Chamblin argues, in principle at least, for the continuation of the Mosaic Law as a regulatory code for believers in the present age. The Law of Moses is said to have coalesced into the Law of Christ so that “the law is now newly administered and more deeply expounded [by Christ] than ever before” (p. 182). Chamblin suggests, “there is indeed discontinuity, but it pertains to the form or the shape of the law rather than its being or essence, and it occurs within a framework of continuity” (p. 182). The author is to be applauded for his correct assessment of the “civil, ceremonial, and moral” as “three dimensions of the one law [Mosaic] rather than three kinds of law” (p. 183). Typically this qualification safeguards against the widely-circulating belief that Christians are under “the moral law” of the OT. Notwithstanding, there are difficulties with the position that Chamblin advances. First, the author appeals to a theological category of law as the basis of his argument: “In this essay, law denotes the rule of life which God gives to His people, that way in which they are to walk, those commandmentswhich they are to obey” (p.181). Rather than establishing the meaning of the Mosaic Law exegetically, the author employs a universal application of law as the touchstone for his argument. As a result of employing a methodology that is based upon constructs of systematic theology, the author’s argument becomes tediously labored and at times difficult to follow. Second, while Chamblin admits that the moral dimension of the Mosaic Law is not a kind of law, it is likewise difficult to distinguish between his proposed model of Mosaic Law, which contains many OT moralistic carry-overs, and traditional Reformed interpretations of “the moral law.” To be consistent, Chamblin would have to argue that the moral dimension of the Mosaic Law becomes law in kind through subsequent administration and explanation of Christ. Third and finally, in order to delimit the use of the Mosaic Law for believers of the present age, Chamblin admits that certain “epochal,” “cultural,” “hermeneutical,” and “personal” factors need to be taken into consideration (pp. 200–201). However, Chamblin’s suggested streamlining of the Mosaic Law, to this reviewer at least, is analogous to repairing a dilapidated axe by replacing its head and handle!
Although Chamblin’s argument is well-defended, there is an undutiful absence of discussion concerning the Reformed concept of tertius usus legis (“the third use of the law,” also known as usus normativus). In Reformed thought, this third use is generally defined as that function of the Mosaic Law which instructs believers how to live in accordance with God’s prescriptive will, i.e., “reminding them of their duties, and leading them in the way of life and salvation” (Louis Berkhof, Systematic Theology, 4th ed., revised and enlarged [Grand Rapids: Win. B. Eerdmans Publishing Co., 1969], 615). In a footnote, the author refers the reader to a number of scholarly works that deal specifically with this issue (p. 364). However, if substantive dialogue is to occur between Reformed and dispensational theologians, “the third use of the law” and its relationship to salvation must be surfaced and robustly discussed at the theological roundtable. For according to Reformed tradition, the purpose of “the third use of the law” is to demonstrate, in conjunction with good works, the genuineness of faith. Needless to say, many dispensationalists would find themselves spiritedly at odds with the Reformed notion of tertius usus legis.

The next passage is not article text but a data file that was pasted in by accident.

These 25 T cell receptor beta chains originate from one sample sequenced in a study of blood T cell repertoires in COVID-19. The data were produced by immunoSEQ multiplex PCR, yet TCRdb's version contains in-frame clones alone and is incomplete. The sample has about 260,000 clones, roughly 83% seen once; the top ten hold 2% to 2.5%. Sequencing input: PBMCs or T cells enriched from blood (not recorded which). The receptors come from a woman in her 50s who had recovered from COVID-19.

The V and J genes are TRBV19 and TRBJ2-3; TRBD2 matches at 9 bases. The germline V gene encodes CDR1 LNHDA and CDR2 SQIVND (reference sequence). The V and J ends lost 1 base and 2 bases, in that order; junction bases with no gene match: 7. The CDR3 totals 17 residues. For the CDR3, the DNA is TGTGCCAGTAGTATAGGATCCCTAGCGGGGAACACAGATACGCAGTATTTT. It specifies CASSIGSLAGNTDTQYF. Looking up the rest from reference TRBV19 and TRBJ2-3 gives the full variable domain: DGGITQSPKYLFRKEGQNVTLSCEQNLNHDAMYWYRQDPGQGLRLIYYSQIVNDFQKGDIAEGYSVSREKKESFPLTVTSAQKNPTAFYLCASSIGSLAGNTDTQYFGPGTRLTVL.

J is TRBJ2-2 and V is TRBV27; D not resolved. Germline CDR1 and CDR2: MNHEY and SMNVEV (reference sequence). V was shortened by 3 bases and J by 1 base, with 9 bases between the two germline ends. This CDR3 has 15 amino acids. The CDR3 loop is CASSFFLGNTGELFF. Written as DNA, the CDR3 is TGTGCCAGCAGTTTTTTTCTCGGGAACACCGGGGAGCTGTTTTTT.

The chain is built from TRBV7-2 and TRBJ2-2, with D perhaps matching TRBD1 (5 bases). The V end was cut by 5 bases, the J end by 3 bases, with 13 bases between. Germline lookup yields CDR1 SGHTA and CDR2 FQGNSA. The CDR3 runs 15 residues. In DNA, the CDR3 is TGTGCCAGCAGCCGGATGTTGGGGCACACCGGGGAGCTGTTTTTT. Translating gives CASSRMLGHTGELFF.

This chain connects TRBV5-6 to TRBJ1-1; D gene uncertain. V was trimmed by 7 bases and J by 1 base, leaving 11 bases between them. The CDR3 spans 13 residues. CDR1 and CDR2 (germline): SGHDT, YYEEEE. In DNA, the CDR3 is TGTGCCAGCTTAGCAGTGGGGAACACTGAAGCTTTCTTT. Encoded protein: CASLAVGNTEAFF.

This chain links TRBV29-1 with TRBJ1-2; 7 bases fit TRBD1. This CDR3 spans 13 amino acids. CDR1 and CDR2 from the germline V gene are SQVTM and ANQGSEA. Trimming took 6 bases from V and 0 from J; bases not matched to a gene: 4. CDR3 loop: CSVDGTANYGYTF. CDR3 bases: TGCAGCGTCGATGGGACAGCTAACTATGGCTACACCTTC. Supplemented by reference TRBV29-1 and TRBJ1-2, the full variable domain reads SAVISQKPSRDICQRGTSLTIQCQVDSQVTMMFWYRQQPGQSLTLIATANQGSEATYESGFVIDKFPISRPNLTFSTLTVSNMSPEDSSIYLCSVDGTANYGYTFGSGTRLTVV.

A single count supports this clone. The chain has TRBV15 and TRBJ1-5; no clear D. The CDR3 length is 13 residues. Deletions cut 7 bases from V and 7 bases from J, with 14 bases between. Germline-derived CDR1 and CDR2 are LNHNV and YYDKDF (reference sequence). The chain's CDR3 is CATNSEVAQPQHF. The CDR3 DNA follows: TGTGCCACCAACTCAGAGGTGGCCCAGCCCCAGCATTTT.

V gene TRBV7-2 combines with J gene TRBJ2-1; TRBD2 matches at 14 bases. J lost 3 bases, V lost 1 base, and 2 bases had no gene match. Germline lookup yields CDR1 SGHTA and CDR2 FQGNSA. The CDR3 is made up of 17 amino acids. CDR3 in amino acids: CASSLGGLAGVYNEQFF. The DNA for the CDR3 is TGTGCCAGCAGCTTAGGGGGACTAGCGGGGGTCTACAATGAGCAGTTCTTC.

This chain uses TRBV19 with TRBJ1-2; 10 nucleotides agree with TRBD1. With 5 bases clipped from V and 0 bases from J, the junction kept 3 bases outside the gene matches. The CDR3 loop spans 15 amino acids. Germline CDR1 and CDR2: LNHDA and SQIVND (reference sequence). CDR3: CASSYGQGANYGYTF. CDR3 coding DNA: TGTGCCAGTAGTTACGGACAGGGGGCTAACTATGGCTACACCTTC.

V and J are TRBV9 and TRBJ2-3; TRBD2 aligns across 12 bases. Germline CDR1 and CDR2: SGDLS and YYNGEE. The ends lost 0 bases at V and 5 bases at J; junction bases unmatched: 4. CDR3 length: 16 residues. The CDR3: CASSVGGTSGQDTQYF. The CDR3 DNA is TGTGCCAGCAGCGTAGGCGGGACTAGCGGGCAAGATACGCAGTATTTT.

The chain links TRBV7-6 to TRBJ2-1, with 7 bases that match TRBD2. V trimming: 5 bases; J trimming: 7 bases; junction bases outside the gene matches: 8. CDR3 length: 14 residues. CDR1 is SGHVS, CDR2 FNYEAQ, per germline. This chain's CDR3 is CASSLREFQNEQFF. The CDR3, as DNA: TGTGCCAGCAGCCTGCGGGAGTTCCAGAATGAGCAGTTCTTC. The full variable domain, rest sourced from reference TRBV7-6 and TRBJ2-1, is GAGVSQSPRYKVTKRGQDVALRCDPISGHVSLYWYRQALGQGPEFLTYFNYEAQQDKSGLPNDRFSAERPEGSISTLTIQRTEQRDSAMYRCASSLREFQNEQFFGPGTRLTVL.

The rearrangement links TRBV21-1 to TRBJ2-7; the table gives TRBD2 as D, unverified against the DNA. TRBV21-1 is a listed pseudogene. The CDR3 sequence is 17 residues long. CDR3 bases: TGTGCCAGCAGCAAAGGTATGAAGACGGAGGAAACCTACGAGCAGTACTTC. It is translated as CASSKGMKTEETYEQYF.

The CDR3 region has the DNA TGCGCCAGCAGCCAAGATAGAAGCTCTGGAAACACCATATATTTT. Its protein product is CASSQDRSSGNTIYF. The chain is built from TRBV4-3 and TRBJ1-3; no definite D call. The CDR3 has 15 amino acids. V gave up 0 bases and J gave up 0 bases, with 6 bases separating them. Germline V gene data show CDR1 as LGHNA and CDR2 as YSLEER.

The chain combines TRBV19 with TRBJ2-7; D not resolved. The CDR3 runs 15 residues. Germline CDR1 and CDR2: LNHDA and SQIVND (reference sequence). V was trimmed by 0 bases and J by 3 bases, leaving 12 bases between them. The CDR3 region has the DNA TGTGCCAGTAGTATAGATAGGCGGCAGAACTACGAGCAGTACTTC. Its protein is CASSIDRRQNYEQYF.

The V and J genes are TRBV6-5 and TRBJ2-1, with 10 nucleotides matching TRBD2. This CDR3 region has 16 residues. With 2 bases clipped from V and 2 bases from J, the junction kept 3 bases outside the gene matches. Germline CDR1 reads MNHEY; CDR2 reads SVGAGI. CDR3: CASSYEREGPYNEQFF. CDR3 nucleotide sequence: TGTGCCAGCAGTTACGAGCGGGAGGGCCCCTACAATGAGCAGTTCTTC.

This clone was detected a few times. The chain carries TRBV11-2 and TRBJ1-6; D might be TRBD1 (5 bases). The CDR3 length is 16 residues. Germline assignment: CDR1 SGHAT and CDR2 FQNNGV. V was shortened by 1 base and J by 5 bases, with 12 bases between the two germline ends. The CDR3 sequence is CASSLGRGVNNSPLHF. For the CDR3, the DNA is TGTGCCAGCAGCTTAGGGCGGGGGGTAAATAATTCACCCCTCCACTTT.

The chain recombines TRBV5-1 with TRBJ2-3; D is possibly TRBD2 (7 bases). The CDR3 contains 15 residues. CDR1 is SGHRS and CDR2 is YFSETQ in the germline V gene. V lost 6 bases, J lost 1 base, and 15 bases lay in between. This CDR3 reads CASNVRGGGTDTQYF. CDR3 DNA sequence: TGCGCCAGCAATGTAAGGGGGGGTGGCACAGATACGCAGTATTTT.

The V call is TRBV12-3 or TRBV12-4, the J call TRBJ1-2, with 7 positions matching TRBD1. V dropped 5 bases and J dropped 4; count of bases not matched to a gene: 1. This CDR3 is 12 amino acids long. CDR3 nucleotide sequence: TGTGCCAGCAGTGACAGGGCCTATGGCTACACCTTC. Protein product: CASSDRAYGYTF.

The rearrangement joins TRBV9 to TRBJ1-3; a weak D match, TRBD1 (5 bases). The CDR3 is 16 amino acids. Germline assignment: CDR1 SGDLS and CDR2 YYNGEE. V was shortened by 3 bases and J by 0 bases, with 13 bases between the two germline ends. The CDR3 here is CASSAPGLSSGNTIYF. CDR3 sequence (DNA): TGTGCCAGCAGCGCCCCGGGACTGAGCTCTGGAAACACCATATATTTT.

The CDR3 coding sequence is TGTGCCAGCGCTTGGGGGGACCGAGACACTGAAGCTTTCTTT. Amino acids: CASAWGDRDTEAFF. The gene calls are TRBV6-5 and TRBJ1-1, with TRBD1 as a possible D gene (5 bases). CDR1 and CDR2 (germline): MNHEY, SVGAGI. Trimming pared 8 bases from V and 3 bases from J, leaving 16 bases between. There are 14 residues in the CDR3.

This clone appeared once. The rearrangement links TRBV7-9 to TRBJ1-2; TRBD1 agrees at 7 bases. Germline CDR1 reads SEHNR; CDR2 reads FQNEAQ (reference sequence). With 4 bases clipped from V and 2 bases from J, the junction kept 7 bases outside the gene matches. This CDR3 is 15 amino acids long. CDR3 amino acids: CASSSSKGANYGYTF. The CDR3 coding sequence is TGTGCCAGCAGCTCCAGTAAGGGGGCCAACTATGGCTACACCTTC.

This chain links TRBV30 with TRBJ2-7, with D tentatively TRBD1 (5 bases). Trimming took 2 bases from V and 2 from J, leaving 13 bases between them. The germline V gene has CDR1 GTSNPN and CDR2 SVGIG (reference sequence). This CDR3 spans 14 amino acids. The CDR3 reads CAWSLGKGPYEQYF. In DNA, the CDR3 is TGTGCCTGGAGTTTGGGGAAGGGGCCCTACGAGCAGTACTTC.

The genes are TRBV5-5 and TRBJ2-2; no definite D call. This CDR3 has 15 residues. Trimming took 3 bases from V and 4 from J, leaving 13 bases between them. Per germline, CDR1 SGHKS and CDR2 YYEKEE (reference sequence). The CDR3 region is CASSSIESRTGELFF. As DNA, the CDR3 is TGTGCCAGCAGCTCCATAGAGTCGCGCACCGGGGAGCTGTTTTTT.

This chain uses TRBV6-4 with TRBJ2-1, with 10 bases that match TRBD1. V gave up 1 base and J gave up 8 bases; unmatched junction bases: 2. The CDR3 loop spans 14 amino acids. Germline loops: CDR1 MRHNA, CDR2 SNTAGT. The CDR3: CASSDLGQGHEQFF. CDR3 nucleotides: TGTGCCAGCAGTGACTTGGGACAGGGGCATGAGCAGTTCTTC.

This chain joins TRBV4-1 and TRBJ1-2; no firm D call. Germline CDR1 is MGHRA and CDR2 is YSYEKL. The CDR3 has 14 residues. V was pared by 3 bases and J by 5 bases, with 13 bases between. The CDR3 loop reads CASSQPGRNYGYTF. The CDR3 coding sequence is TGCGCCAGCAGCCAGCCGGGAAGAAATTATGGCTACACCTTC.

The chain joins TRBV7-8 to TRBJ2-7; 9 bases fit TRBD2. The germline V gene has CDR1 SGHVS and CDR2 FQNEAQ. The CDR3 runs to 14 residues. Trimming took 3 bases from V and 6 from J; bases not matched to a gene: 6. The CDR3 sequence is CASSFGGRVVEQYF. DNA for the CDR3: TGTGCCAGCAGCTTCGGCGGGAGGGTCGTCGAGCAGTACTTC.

A more convincing approach to this complex discussion is that advocated by Moo, namely, that the Mosaic Law in toto has ceased as an administrative code for present day believers. Moo elaborates: “‘Fulfilling’ the law in Paul is attached not to the obedience of precepts, but to the attitude of love and the work of the Spirit. For even in Rom 8:4 the meaning is not that the Spirit enables us to do the law, but because we are indwelt by the Spirit, the law has been fulfilled in us” (p. 210). While it is agreed that Moo’s interpretation of Rom 8:4 is correct, he does not adequately explain the meaning of this text in light of the broader context of Romans. This reviewer suggests that by virtue of the believer’s union with Christ, Himself the fulfillment and telos of the Mosaic Law, the believer who lives by the Spirit has, in himself, already fulfilled the Mosaic Law. Moo’s explanation of “the Law of Christ” in 1 Cor 9:20–21 is especially appreciated: “What Paul has in mind is his lifestyle, and he makes plain that he is not under obligation to pursue a lifestyle dictated by the precepts of the law” (p. 215). In order to clear himself from the disparaging charge of antinomianism, Moo supplies the following qualifying statement, “… the Christian is bound to ‘God’s law’ (1 Cor 9:20–21; cf. ‘God’s commands’ in 1 Cor 7:19 and 1 John (passim). ‘God’s law’ is not, however, the Mosaic Law, but ‘Christ’s law’ (1 Cor 9:20–21; Gal 6:2), because it is to Christ, the fulfiller, the telos of the law (Rom 10:4) that the Christian is bound” (p. 217). The discontinuity approach outlined in Moo’s essay lays to rest the notion that a person is saved by a faith that obeys “the moral law” of the OT. Moreover, this whole discussion of the Law of Moses and the Law of Christ carries decided weight in distinguishing between the positional and experiential aspects of sanctification. In brief, the essays of Chamblin and Moo justly distinguish the intricacies that separate Reformed and dispensational interpretations of the Law.
In the final analysis, Continuity and Discontinuity is a repository of theological scholarship that provides ample fuel for future study. This stimulating dialogue between Reformed and dispensational theologians is must reading for those seeking an up-to-date understanding of the distinguishing features of the two major theological systems that occupy evangelical Christianity. This Festschriftalso serves as a respectable testimony to the painstaking development of evangelical doctrine. From the reviewer’s point of view, the doctrinal developments contained in this book significantly add to the cogency and magnetism of dispensationalism as a competing system of evangelical theology. Finally, the discontinuity essays devoted to salvation-sanctification issues cast penetrating light on the theological fog that has blanketed a significant portion of recent presentations of the Gospel.
Gary L. Nebeker
Journal of the Grace Evangelical Society